Alabama to Exhibit Artifacts From Last US Slave Ship

In 1860, the wooden ship illegally transported 110 people from West Africa to Alabama, where they were enslaved

Traffic passes a mural of the last slave ship to the U.S. along Africatown Boulevard
Kevin McGill/AP

The state of Alabama will provide artifacts from the last slave ship to dock in the United States for a special public exhibition later this year, officials said Tuesday.

The Alabama Historical Commission, in a statement, said an exhibit named for the slave ship Clotilda is set to open this fall in Mobile, where the schooner arrived with African captives in 1860.

The artifacts include pieces of wood and metal taken from a muddy river bottom where the ship was discovered, said Jim Delgado, a maritime archaeologist who helped identify the wreck.

The History Museum of Mobile will add pieces from its own collection to help tell the story of the port's maritime history, the commission said. The city is working on plans for a new facility to house the exhibition.

"Through this exhibit and collaborative effort, everyone will have the opportunity to experience the moving story of the Clotilda and its survivors," said Lisa Demetropoulos Jones, executive director of the state agency.

To settle a bet between wealthy white men on whether slaves could be imported into the South in defiance of a federal ban, the wooden ship illegally transported 110 people from west Africa to Alabama, where they became slaves.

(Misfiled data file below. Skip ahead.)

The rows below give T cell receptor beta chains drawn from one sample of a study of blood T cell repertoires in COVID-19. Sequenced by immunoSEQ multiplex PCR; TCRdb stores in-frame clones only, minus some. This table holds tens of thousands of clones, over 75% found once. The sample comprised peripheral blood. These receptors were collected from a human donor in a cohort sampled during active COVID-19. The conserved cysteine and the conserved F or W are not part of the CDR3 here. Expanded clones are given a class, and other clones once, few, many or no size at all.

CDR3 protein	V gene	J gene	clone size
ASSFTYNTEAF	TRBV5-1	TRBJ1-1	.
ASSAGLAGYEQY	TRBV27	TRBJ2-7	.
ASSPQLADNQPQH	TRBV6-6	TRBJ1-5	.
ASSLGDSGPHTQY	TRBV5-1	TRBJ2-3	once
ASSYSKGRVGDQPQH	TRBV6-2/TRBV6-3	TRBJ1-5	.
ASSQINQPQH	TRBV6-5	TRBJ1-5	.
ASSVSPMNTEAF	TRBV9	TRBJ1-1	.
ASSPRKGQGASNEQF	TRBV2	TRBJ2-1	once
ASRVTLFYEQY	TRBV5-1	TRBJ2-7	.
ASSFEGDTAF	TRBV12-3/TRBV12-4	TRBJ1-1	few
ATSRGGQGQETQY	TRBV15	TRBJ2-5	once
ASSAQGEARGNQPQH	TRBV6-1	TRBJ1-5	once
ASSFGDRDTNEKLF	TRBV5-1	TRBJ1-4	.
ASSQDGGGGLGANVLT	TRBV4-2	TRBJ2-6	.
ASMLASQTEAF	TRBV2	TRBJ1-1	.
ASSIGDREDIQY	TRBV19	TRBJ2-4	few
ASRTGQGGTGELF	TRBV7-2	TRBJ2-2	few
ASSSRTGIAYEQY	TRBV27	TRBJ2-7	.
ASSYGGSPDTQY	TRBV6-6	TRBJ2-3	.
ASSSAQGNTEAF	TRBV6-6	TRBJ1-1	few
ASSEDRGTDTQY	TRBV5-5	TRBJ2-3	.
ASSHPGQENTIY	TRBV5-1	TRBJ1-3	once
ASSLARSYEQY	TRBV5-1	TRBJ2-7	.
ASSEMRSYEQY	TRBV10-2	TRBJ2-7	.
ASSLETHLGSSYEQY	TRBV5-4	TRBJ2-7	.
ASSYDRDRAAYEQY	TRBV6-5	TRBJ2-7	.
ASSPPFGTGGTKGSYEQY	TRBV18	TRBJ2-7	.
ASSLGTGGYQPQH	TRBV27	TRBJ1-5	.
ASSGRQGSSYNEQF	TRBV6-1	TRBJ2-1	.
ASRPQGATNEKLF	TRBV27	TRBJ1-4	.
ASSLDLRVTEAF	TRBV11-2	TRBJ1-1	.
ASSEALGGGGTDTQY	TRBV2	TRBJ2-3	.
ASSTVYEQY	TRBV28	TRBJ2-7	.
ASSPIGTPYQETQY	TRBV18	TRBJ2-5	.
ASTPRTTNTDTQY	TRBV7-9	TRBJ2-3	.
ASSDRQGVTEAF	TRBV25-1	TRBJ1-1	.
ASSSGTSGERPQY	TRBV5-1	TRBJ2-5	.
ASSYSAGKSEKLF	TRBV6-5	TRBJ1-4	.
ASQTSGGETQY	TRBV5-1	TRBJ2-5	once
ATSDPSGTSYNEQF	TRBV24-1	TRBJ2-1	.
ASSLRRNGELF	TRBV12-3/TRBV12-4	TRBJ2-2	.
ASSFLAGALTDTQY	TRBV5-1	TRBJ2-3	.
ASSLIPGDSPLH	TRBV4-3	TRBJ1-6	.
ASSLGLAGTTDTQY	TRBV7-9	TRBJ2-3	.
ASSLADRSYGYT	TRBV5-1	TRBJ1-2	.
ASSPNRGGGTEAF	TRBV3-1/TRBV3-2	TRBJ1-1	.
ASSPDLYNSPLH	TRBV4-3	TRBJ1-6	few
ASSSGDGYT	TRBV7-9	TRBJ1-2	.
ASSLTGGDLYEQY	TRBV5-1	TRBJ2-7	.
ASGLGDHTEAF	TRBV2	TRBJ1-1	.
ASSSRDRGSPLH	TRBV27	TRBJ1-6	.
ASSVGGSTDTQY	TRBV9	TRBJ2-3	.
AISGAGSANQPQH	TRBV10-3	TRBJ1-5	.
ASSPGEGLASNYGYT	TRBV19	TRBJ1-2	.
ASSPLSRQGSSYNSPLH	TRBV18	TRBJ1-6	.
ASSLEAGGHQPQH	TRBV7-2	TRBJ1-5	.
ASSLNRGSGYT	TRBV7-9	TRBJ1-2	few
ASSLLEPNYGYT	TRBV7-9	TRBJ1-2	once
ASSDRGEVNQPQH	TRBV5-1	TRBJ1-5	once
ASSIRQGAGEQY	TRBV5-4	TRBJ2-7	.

The freed people later settled in a community called Africatown, which still exists and will be the site of the exhibition.

The United States banned the importation of slaves in 1808, but smugglers kept traveling the Atlantic with wooden ships full of people in chains. Southern plantation owners demanded workers for their cotton fields.

Remains of the twin-masted Clotilda were discovered in late 2018 near an island where the ship was believed to have been scuttled and burned north of downtown Mobile shortly after unloading the captives. Only a few artifacts were removed from the wreck, and a judge awarded custody of the items to the Alabama Historical Commission.

Copyright AP - Associated Press
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